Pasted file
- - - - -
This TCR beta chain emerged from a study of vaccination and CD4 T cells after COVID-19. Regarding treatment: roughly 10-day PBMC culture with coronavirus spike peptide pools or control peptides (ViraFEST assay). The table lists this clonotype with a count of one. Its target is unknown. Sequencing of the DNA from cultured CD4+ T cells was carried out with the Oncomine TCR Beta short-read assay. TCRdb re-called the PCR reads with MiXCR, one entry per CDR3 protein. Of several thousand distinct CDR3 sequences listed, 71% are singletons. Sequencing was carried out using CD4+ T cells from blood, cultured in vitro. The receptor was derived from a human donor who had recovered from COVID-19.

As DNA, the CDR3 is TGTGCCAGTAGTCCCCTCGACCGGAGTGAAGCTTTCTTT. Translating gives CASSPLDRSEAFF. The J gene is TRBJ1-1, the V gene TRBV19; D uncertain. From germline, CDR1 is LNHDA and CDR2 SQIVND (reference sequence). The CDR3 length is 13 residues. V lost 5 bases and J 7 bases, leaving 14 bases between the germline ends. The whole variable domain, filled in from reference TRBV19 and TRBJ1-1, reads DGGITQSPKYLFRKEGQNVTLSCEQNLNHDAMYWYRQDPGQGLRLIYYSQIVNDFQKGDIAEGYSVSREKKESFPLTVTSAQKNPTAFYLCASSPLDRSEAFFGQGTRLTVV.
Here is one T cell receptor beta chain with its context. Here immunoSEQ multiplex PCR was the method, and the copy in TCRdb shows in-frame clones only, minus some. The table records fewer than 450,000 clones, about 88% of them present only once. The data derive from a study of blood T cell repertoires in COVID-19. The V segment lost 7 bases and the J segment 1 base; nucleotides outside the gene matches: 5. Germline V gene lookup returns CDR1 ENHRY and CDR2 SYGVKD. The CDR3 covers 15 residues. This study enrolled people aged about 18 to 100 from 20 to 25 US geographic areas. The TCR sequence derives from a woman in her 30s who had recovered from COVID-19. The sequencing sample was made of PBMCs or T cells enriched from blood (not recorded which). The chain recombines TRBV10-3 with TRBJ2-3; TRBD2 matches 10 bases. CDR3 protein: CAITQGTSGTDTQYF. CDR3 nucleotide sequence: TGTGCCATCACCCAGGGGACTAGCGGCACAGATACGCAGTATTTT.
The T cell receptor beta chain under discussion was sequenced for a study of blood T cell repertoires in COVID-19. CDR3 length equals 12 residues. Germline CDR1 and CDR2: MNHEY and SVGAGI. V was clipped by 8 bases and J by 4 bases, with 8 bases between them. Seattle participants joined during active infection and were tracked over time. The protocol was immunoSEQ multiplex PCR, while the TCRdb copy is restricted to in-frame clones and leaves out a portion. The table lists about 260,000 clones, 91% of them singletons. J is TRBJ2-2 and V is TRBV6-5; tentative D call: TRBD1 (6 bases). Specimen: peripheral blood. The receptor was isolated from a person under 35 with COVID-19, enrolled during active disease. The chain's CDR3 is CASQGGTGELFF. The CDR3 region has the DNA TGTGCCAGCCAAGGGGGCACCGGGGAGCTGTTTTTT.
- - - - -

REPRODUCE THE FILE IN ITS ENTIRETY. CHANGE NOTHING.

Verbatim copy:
This TCR beta chain emerged from a study of vaccination and CD4 T cells after COVID-19. Regarding treatment: roughly 10-day PBMC culture with coronavirus spike peptide pools or control peptides (ViraFEST assay). The table lists this clonotype with a count of one. Its target is unknown. Sequencing of the DNA from cultured CD4+ T cells was carried out with the Oncomine TCR Beta short-read assay. TCRdb re-called the PCR reads with MiXCR, one entry per CDR3 protein. Of several thousand distinct CDR3 sequences listed, 71% are singletons. Sequencing was carried out using CD4+ T cells from blood, cultured in vitro. The receptor was derived from a human donor who had recovered from COVID-19.

As DNA, the CDR3 is TGTGCCAGTAGTCCCCTCGACCGGAGTGAAGCTTTCTTT. Translating gives CASSPLDRSEAFF. The J gene is TRBJ1-1, the V gene TRBV19; D uncertain. From germline, CDR1 is LNHDA and CDR2 SQIVND (reference sequence). The CDR3 length is 13 residues. V lost 5 bases and J 7 bases, leaving 14 bases between the germline ends. The whole variable domain, filled in from reference TRBV19 and TRBJ1-1, reads DGGITQSPKYLFRKEGQNVTLSCEQNLNHDAMYWYRQDPGQGLRLIYYSQIVNDFQKGDIAEGYSVSREKKESFPLTVTSAQKNPTAFYLCASSPLDRSEAFFGQGTRLTVV.
Here is one T cell receptor beta chain with its context. Here immunoSEQ multiplex PCR was the method, and the copy in TCRdb shows in-frame clones only, minus some. The table records fewer than 450,000 clones, about 88% of them present only once. The data derive from a study of blood T cell repertoires in COVID-19. The V segment lost 7 bases and the J segment 1 base; nucleotides outside the gene matches: 5. Germline V gene lookup returns CDR1 ENHRY and CDR2 SYGVKD. The CDR3 covers 15 residues. This study enrolled people aged about 18 to 100 from 20 to 25 US geographic areas. The TCR sequence derives from a woman in her 30s who had recovered from COVID-19. The sequencing sample was made of PBMCs or T cells enriched from blood (not recorded which). The chain recombines TRBV10-3 with TRBJ2-3; TRBD2 matches 10 bases. CDR3 protein: CAITQGTSGTDTQYF. CDR3 nucleotide sequence: TGTGCCATCACCCAGGGGACTAGCGGCACAGATACGCAGTATTTT.
The T cell receptor beta chain under discussion was sequenced for a study of blood T cell repertoires in COVID-19. CDR3 length equals 12 residues. Germline CDR1 and CDR2: MNHEY and SVGAGI. V was clipped by 8 bases and J by 4 bases, with 8 bases between them. Seattle participants joined during active infection and were tracked over time. The protocol was immunoSEQ multiplex PCR, while the TCRdb copy is restricted to in-frame clones and leaves out a portion. The table lists about 260,000 clones, 91% of them singletons. J is TRBJ2-2 and V is TRBV6-5; tentative D call: TRBD1 (6 bases). Specimen: peripheral blood. The receptor was isolated from a person under 35 with COVID-19, enrolled during active disease. The chain's CDR3 is CASQGGTGELFF. The CDR3 region has the DNA TGTGCCAGCCAAGGGGGCACCGGGGAGCTGTTTTTT.